Westminster Cathedral Choir, James O'Donnell (conductor)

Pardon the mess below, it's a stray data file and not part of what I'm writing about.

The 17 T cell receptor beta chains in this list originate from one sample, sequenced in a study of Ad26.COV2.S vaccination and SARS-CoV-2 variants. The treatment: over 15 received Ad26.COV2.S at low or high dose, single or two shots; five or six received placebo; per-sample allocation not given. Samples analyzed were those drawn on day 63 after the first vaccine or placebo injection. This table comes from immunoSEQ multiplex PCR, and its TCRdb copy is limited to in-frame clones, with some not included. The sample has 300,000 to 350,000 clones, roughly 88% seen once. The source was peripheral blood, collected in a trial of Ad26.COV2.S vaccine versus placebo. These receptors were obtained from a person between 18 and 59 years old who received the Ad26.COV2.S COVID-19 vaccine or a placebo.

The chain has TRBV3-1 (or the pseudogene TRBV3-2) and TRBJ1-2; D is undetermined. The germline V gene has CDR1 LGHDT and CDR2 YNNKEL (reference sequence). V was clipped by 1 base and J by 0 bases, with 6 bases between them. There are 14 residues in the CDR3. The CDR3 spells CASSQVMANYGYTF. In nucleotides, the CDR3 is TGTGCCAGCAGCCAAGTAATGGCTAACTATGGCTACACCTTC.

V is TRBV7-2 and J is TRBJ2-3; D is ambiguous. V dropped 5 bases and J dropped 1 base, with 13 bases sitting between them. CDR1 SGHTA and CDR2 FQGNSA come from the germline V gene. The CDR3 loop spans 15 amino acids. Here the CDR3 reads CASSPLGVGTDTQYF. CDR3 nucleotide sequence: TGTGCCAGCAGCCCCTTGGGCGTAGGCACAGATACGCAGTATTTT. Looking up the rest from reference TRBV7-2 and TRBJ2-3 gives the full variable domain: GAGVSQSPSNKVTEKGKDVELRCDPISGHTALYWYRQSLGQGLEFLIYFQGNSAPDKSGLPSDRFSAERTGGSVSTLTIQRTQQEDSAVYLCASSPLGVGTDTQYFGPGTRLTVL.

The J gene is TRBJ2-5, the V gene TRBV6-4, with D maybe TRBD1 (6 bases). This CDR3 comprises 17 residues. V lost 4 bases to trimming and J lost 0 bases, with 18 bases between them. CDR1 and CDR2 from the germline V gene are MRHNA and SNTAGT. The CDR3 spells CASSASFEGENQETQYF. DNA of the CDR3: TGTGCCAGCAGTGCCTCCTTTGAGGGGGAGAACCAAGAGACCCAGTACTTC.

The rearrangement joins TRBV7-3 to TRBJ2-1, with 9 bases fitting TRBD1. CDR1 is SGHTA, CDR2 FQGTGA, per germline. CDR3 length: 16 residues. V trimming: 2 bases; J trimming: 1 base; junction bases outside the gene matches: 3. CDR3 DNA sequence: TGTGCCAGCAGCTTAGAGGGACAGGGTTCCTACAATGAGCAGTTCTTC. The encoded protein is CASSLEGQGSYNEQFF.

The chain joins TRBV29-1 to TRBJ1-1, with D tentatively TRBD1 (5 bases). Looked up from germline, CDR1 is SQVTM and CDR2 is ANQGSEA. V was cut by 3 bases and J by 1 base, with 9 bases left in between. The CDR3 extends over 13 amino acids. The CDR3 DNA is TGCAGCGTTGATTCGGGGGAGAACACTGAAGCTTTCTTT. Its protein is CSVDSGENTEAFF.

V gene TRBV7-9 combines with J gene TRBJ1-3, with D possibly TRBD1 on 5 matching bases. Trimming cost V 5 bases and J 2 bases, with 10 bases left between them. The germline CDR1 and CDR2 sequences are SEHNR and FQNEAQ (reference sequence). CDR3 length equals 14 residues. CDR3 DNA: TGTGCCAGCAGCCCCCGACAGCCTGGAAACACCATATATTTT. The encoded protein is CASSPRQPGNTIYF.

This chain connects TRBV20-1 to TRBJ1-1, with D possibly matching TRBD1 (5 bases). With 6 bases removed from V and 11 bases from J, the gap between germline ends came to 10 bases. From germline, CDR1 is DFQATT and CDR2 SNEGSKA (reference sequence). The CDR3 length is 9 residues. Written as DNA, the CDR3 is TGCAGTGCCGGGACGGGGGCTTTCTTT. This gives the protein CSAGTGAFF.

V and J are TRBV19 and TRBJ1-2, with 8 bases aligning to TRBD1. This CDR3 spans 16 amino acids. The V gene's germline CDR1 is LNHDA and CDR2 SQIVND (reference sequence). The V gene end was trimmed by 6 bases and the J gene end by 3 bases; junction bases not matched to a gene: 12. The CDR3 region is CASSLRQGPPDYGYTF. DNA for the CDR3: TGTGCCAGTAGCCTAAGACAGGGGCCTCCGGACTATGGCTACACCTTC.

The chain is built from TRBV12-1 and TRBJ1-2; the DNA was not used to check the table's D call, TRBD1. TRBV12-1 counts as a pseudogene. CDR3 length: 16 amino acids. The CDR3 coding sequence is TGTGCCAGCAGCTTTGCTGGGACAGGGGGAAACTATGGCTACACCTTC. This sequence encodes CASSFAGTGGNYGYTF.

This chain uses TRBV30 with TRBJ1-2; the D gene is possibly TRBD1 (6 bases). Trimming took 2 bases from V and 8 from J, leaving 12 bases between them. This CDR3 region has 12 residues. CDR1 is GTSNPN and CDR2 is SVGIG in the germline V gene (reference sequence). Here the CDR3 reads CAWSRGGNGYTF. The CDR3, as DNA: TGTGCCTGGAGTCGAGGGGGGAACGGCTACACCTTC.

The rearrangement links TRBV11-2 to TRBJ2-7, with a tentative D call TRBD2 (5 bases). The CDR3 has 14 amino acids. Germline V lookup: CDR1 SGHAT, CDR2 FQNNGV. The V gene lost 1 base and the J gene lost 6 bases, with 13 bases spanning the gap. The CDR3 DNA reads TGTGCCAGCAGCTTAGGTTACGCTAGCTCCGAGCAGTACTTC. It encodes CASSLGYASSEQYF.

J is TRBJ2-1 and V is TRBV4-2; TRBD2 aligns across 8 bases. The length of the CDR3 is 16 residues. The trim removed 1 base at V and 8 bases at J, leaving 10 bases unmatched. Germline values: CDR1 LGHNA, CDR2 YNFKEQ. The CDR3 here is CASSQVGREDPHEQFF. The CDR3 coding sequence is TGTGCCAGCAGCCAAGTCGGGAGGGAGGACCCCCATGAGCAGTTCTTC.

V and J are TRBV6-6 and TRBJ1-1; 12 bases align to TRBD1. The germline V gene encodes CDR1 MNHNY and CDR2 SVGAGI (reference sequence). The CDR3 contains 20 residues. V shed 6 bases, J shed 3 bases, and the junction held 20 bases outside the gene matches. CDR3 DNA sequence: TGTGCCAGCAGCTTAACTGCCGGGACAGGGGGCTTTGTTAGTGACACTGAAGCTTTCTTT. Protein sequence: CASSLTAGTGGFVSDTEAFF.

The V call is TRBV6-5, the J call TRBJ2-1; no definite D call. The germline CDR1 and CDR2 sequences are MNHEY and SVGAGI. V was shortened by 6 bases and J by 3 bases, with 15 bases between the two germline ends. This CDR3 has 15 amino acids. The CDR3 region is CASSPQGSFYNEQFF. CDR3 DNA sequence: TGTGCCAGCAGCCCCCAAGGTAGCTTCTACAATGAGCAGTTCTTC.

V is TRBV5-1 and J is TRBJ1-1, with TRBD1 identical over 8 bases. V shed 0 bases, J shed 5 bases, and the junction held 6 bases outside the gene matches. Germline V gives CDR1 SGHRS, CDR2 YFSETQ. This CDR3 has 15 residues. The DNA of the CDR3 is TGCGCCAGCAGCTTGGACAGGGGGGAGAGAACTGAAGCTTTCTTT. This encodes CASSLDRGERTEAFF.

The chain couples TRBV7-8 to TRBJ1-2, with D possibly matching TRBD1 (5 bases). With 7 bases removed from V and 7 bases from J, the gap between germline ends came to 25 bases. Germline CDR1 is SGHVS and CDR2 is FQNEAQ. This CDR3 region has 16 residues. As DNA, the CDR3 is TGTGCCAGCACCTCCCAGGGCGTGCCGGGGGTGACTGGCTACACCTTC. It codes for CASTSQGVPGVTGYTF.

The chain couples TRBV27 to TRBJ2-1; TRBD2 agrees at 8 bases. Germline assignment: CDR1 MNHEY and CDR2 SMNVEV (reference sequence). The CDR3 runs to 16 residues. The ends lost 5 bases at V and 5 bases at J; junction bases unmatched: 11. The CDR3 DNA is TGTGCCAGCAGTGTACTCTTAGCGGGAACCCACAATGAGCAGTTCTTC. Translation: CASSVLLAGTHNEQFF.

Felix Mendelssohn-Bartholdy was born in Hamburg, the son of a Jewish banker and the grandson of Moses Mendelssohn, the philosopher. Like his father he was a convert to Christianity. By the time he was seventeen he had written twelve youthful symphonies for strings and firmly established himself with his string Octet and Midsummer Night’s Dream overture. Although he was a product of the Romantic age, his mode of expression was poetic rather than ostentatious. He leaned heavily towards the Classical tradition and was well attuned to the conservatism expected in religious music in his day. The Ave Maria is the second of Three Sacred Pieces, Op 23, for tenor voice, chorus and organ, written in 1830. With its alternations of soloist and choir and its interplay of block harmony and lively counterpoint, it makes a profound impact.